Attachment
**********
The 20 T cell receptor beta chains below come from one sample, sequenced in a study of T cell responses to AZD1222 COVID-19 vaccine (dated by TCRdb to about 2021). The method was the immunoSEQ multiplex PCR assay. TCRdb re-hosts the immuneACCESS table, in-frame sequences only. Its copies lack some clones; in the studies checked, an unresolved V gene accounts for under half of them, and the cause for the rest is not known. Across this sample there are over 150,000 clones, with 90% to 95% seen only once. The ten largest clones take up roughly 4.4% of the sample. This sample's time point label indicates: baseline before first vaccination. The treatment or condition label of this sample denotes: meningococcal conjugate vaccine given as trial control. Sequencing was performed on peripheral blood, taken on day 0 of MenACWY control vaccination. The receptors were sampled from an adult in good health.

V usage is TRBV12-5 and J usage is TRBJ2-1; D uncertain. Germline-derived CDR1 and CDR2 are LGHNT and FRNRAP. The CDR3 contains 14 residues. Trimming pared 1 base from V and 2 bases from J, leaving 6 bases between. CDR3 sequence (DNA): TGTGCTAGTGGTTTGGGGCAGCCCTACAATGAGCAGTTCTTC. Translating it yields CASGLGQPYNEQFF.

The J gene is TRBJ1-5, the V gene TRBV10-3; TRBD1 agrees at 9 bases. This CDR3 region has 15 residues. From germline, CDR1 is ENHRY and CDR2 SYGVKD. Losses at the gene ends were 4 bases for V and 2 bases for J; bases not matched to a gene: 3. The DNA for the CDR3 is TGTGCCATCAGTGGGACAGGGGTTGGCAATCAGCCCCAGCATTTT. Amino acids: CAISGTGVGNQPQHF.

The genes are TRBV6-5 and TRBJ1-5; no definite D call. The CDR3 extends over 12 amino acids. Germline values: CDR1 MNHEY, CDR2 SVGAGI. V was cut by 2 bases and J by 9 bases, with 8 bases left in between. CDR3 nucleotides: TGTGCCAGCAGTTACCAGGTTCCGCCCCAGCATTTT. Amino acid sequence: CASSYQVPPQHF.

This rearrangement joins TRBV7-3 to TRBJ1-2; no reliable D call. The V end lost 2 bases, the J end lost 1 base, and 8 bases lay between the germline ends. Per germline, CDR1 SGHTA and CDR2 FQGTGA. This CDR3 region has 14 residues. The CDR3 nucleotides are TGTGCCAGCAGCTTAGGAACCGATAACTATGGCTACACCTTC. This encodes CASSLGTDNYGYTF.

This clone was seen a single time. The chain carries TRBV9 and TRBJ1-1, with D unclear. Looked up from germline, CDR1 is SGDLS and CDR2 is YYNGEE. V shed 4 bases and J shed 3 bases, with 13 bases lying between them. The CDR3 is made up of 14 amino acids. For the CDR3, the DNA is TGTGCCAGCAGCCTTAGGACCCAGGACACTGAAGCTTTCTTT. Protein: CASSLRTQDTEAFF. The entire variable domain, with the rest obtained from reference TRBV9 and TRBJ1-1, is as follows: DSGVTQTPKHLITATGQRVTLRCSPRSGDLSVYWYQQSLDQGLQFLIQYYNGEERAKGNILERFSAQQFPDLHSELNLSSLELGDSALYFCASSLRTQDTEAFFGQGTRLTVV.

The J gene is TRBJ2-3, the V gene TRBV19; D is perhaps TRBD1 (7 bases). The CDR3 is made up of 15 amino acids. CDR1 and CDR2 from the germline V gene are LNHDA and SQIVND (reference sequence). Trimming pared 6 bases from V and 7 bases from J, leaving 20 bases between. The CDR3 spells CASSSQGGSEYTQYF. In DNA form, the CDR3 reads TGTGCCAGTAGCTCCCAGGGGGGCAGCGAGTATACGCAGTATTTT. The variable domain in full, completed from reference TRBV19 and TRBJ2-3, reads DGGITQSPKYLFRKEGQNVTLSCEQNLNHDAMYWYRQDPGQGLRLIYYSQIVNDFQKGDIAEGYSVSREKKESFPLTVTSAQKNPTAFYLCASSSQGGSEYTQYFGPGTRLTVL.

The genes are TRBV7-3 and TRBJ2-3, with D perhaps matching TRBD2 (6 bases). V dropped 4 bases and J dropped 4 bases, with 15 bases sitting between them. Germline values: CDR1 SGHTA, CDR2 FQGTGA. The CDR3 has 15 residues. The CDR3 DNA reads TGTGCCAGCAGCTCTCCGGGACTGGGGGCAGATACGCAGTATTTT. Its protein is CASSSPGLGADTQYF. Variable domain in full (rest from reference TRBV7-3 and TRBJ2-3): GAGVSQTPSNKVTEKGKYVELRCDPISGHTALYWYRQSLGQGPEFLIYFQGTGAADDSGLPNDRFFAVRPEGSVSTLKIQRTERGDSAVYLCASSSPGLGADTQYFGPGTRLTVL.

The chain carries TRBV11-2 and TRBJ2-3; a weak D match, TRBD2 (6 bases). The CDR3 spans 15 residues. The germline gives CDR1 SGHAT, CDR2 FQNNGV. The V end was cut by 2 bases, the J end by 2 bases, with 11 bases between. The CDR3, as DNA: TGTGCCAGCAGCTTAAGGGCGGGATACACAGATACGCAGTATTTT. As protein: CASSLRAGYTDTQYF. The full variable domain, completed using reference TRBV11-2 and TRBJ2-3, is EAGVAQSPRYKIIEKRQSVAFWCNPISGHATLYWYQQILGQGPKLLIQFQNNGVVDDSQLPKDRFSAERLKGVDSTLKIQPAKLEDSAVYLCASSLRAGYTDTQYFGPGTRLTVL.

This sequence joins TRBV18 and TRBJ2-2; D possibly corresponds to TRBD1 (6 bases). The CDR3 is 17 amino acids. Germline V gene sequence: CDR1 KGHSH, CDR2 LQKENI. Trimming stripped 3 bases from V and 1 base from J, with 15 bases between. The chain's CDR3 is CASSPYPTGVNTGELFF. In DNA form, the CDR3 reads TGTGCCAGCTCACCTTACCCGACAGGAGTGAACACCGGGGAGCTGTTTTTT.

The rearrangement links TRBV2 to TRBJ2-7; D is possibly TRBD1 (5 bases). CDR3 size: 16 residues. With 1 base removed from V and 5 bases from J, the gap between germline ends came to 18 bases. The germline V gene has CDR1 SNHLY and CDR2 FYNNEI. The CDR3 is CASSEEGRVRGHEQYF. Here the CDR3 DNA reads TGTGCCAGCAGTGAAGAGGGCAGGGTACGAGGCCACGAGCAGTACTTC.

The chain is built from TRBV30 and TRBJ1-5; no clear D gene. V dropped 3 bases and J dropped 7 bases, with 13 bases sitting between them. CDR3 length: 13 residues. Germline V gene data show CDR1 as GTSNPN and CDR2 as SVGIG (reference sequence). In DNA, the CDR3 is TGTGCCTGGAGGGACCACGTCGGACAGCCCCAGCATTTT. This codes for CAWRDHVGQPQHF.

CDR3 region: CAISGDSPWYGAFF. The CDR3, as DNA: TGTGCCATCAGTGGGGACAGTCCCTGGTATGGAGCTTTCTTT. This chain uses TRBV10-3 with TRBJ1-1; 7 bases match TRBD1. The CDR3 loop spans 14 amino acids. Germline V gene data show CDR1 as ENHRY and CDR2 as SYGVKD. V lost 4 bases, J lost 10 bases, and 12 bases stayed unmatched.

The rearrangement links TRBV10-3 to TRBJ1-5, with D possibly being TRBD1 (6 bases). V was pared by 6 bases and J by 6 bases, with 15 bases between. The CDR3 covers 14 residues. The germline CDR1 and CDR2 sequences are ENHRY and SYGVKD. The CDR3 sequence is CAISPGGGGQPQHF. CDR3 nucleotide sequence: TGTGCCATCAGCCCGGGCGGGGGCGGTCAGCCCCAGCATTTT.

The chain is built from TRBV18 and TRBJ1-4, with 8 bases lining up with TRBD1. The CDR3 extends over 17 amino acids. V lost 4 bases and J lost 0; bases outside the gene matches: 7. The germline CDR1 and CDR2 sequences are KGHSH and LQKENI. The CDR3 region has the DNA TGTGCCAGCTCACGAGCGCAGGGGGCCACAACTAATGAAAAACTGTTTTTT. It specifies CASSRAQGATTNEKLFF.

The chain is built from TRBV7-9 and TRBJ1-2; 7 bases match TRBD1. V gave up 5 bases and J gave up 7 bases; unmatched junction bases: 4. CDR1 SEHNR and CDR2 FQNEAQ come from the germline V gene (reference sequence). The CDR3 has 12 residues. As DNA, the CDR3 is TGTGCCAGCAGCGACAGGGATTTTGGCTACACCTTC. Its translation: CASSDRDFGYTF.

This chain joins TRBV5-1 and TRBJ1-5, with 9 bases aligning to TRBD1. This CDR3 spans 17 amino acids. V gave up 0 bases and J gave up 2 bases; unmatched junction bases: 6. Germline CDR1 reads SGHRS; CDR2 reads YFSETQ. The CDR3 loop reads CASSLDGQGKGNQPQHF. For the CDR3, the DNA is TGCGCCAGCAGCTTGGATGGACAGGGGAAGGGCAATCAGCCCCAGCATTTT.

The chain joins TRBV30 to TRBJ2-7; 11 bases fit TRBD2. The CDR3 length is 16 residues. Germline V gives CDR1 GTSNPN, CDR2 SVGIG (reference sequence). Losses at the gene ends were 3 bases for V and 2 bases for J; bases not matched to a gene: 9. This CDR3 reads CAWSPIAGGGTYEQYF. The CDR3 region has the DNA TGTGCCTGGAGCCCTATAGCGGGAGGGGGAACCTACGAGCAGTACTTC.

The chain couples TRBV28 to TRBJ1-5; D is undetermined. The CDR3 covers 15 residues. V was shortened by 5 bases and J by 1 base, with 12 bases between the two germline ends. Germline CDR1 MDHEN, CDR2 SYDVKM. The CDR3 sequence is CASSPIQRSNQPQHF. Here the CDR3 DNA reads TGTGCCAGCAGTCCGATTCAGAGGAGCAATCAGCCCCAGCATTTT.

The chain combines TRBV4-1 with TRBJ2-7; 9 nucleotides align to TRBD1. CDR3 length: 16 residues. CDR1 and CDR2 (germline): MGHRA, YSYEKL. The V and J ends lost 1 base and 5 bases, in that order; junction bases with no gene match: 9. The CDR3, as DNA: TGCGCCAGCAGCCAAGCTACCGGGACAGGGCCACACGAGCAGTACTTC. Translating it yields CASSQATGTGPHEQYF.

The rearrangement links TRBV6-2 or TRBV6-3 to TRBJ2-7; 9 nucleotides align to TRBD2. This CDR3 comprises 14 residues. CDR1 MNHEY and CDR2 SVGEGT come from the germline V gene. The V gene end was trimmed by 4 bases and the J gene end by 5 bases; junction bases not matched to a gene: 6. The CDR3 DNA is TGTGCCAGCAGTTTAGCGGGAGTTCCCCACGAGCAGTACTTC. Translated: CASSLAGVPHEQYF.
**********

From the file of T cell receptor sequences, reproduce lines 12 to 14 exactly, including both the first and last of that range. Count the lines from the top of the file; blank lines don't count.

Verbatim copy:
The chain is built from TRBV30 and TRBJ1-5; no clear D gene. V dropped 3 bases and J dropped 7 bases, with 13 bases sitting between them. CDR3 length: 13 residues. Germline V gene data show CDR1 as GTSNPN and CDR2 as SVGIG (reference sequence). In DNA, the CDR3 is TGTGCCTGGAGGGACCACGTCGGACAGCCCCAGCATTTT. This codes for CAWRDHVGQPQHF.

CDR3 region: CAISGDSPWYGAFF. The CDR3, as DNA: TGTGCCATCAGTGGGGACAGTCCCTGGTATGGAGCTTTCTTT. This chain uses TRBV10-3 with TRBJ1-1; 7 bases match TRBD1. The CDR3 loop spans 14 amino acids. Germline V gene data show CDR1 as ENHRY and CDR2 as SYGVKD. V lost 4 bases, J lost 10 bases, and 12 bases stayed unmatched.

The rearrangement links TRBV10-3 to TRBJ1-5, with D possibly being TRBD1 (6 bases). V was pared by 6 bases and J by 6 bases, with 15 bases between. The CDR3 covers 14 residues. The germline CDR1 and CDR2 sequences are ENHRY and SYGVKD. The CDR3 sequence is CAISPGGGGQPQHF. CDR3 nucleotide sequence: TGTGCCATCAGCCCGGGCGGGGGCGGTCAGCCCCAGCATTTT.